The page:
Truffles are an exquisite delicacy of French cuisine. Growing wild and hidden under oak trees in the south of France, they are highly prized and expensive. Professional truffle hunters use dogs and sometime pigs to sniff out this “black gold”. Finding truffles is a rare skill.
It turns out that you can acquire truffles in a very special way while on a rowing trip in the southwest of France. The primary focus of any rowing travel, of course, is on sculling in spectacular scenery. How about rowing past the remarkable castle of Beynac on our Dordogne & Périgord trip?
Or being in awe of the spectacular Pont Valenté in Cahors just before rowing under it on our Lot River weekend?
All this rowing builds a strong appetite before enjoying the famous gastronomy of the Southwest. Savour confit de canard, pommes sarladaise, cassoulet, salade des gésiers, tarte aux noix, perhaps foie gras. The wines are equally superb, particularly the rich reds of Pécharmant, Bergerac, Cahors and the Bordeaux region.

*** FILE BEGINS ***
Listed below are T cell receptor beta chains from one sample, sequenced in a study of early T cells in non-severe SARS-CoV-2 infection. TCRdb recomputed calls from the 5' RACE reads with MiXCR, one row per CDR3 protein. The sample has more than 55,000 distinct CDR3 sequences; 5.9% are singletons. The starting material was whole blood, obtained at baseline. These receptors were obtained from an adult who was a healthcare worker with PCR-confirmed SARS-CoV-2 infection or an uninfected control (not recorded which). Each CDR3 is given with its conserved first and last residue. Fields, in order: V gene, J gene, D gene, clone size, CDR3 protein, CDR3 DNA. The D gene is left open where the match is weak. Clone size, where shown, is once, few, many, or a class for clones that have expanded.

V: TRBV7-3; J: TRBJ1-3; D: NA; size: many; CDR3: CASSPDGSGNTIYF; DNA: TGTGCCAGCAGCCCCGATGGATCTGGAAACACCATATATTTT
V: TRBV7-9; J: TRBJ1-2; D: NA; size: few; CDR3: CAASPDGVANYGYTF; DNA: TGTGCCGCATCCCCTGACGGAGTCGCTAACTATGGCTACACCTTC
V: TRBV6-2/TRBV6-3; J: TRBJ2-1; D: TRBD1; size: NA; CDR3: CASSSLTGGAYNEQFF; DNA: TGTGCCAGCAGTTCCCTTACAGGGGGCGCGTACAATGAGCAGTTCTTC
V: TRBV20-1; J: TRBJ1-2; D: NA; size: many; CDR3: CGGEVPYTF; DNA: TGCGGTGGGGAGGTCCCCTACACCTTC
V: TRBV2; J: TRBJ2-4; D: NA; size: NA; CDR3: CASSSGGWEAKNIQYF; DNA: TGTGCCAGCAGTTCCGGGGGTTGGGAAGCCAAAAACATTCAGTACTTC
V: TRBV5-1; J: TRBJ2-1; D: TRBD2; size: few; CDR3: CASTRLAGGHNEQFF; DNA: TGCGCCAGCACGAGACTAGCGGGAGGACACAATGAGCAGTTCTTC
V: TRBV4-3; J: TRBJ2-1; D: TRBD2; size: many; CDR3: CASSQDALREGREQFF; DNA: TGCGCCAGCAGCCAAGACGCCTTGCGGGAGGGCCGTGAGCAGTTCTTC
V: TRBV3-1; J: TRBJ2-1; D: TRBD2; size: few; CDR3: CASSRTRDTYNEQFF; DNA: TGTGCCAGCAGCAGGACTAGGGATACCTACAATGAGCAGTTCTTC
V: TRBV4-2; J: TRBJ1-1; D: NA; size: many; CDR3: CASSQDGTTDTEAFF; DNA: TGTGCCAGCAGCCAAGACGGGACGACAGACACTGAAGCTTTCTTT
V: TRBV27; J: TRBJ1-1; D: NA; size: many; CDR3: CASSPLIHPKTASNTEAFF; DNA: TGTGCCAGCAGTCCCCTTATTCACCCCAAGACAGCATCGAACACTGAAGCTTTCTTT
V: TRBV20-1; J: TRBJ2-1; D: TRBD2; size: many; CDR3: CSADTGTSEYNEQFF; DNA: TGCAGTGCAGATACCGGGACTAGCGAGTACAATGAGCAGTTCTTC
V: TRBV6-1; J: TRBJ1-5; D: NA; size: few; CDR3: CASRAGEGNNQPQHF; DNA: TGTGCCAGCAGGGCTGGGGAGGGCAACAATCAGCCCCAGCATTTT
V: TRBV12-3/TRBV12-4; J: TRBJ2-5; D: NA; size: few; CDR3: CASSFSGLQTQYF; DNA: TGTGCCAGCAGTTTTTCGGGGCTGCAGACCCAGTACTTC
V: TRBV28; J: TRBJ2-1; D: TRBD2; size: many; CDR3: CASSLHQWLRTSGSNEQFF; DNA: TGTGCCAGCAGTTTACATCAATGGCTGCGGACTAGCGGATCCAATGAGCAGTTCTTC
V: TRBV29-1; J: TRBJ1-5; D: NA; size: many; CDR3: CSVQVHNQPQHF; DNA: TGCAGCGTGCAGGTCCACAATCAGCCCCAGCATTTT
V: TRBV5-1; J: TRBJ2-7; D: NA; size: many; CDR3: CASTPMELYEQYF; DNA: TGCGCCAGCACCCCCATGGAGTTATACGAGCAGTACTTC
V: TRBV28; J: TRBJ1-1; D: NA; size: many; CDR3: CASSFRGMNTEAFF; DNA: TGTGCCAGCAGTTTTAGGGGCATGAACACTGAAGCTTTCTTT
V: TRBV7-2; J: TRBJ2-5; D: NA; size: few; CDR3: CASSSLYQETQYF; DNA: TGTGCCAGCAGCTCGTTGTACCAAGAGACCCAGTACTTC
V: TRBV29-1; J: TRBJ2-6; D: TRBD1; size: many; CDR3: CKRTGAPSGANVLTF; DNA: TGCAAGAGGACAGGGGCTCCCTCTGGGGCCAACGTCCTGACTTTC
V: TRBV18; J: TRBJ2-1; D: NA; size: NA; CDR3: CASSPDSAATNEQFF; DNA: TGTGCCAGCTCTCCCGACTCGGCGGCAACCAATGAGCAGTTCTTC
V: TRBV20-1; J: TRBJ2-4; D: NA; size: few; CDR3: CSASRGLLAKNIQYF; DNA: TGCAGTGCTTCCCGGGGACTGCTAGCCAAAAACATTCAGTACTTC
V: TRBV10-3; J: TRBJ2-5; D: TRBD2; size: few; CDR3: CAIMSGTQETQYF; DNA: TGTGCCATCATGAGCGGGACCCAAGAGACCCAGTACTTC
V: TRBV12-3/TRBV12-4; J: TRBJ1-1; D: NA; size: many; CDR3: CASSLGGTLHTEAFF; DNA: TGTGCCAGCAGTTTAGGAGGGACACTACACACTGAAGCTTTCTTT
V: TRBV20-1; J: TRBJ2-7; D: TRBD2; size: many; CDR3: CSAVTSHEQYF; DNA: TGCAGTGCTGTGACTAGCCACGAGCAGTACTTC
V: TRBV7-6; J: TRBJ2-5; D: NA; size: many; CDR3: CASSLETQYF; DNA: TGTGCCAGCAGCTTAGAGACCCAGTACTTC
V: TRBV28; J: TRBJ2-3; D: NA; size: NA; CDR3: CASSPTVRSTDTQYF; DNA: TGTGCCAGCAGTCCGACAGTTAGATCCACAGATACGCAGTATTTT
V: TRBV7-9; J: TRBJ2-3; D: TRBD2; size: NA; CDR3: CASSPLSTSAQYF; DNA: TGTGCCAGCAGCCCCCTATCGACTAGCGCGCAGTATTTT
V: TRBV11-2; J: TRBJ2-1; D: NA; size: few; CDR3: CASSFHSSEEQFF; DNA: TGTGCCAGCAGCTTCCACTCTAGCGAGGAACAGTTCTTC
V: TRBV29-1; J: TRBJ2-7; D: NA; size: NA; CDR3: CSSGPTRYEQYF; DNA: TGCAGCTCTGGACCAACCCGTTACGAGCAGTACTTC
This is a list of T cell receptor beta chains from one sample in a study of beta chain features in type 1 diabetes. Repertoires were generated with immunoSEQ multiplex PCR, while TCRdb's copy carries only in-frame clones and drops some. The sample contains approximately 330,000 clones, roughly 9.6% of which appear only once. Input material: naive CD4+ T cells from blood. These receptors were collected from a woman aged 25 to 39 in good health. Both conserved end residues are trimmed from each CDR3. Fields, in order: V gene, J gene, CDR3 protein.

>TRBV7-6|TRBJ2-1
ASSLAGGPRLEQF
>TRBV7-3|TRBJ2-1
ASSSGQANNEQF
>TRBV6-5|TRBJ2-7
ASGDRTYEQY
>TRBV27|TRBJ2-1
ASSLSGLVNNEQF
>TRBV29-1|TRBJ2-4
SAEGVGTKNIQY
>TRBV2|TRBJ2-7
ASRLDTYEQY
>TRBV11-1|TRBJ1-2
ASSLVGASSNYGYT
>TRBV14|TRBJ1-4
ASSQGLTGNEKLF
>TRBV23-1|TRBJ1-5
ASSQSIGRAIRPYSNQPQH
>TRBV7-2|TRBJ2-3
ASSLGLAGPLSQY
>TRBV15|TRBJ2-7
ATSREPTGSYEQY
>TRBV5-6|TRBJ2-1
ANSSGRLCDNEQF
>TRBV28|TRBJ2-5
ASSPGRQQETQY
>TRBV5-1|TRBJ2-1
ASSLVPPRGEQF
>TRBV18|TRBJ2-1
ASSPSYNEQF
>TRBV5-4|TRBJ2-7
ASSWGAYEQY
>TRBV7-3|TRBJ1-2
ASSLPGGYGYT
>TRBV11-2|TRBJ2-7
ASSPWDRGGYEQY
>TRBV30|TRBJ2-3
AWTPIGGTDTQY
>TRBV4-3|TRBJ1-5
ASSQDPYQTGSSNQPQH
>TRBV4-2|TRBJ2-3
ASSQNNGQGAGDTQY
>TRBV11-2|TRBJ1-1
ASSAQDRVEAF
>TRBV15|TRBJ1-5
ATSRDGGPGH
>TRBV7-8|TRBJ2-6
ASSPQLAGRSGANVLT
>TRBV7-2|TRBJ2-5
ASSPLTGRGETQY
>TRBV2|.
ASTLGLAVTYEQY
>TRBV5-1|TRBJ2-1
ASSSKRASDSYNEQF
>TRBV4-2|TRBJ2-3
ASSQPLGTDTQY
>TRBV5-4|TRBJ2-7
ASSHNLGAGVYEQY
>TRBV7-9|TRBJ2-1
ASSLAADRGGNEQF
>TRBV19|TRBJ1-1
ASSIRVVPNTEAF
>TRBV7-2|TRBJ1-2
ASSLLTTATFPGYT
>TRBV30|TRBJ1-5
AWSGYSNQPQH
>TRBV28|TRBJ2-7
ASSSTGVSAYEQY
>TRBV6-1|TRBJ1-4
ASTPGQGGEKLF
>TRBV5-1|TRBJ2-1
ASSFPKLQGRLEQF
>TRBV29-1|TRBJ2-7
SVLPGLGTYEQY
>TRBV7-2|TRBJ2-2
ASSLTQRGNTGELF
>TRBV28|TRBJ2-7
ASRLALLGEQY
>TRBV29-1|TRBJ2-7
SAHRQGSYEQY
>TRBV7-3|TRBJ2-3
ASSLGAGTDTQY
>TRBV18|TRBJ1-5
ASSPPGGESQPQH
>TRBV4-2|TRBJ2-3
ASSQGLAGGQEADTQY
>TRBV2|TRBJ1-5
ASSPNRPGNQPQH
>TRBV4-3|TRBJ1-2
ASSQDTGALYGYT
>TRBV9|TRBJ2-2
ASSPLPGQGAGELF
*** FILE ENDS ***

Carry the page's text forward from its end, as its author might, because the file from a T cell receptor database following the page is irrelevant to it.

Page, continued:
You might find omelette aux truffes on the menu, with the heady and earthy smell of the truffles blending perfectly with the eggs. Add a simple green salad on the side and you are in heaven.
I, however, found my truffle in an even better way. A simple red box containing a plain, gold-coloured can was presented to me by Yves and the other wonderful organizers from l’Aviron Cadurcien, our partners on the Lot River trip last year. What a wonderful gift, especially when the gratitude was on our part. I have not made my truffle omelette yet, but I have the perfect recipe, combining rowing, travel, food and friendship.
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